Constructing tight buildings is a requirement in an ever-increasing number of communities, including those that have adopted the 2012 or 2015 IECC as local code. Even where not required, it’s a good idea and it’s not as expensive as you might think. First, you must test your buildings and understand the metrics to know where you stand. Once you’re armed with this basic knowledge, you’ll be able to improve the training of your crews and subcontractors to optimize air leakage control in the homes you build. read more
It happens every spring. Every build and building inspector knows the script: the phone call comes about the basement leak, a visit to the home is arranged and the inspection takes place. The wet insulation is visible through the ‘plastic stuff’. The plastic stuff is known as the vapour barrier, and in some cases, the air barrier.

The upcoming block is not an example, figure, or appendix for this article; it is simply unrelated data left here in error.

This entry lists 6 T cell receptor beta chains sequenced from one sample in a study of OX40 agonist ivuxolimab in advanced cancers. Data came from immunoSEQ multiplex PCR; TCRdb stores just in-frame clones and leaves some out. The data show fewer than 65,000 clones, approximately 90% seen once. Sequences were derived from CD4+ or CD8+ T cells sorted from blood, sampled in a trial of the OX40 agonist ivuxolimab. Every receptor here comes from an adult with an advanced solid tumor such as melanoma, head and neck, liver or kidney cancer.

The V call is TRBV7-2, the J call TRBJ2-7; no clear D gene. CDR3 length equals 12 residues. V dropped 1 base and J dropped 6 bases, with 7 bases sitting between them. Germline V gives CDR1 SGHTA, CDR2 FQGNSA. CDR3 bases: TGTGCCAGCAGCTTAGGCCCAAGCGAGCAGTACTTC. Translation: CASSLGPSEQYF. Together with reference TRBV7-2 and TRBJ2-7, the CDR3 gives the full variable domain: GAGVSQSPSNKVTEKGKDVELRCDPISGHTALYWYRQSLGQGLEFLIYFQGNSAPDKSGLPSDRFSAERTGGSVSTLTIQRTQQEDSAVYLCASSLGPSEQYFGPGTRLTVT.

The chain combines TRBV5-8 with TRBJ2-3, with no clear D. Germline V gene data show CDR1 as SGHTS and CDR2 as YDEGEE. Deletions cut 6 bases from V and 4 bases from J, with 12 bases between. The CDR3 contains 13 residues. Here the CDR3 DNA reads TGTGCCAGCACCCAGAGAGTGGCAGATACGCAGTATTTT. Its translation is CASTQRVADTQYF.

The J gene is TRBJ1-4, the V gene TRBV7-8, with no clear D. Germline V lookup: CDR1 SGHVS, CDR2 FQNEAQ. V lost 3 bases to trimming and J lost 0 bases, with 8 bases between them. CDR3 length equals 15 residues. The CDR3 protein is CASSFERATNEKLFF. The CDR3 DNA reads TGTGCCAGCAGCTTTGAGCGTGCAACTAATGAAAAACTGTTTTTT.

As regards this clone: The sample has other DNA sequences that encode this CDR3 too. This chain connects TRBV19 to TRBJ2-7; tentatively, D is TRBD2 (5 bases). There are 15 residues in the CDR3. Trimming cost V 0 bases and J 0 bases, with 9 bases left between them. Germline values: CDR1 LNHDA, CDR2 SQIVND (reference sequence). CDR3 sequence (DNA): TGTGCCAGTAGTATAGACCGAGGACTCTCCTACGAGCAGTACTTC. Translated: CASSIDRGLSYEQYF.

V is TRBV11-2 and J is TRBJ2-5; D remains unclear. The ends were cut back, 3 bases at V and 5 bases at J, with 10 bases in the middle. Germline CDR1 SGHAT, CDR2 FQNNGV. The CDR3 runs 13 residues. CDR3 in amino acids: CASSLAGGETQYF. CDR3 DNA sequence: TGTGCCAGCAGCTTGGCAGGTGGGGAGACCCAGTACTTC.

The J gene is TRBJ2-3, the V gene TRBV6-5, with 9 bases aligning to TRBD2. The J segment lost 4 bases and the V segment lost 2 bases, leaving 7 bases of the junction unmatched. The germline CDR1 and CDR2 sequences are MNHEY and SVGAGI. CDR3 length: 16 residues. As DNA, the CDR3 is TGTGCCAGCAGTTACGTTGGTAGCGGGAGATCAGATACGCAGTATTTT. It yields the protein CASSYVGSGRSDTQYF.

During the investigation no leaks are found anywhere. A perfectly installed air gap drainage membrane is present, weeps are fully connected to an active sump, AND there is even a capillary break placed between the footing and the foundation wall (you don’t see that every day!). read more
Some contractors may be hearing or reading mixed messages about the application of ERV technology vs. the older HRV technology. Much of this conversation centers around the appropriate technology for cold weather applications. A quick review is in order. The history of air exchangers, air to air heat exchangers or heat recovery ventilators in residential applications was very clearly tied to excessive winter moisture and window condensation problems as houses became more energy efficient and tighter. HRVs were developed specifically for the removal of moisture in R-2000 and other energy efficient housing programs. Introducing cold, dry fresh air to replace the high humidity exhaust air has the ability to quickly bring down the relative humidity in cold weather. For example, when the outside air is at 0 0C (32 0F) and 100% RH, just 30 L/s (60 CFM) of ventilation can remove approximately 15 liters (3.24 gallons) of water a day. Using an ERV with a latent effectiveness of 50% would cut this moisture removal capability in half.read more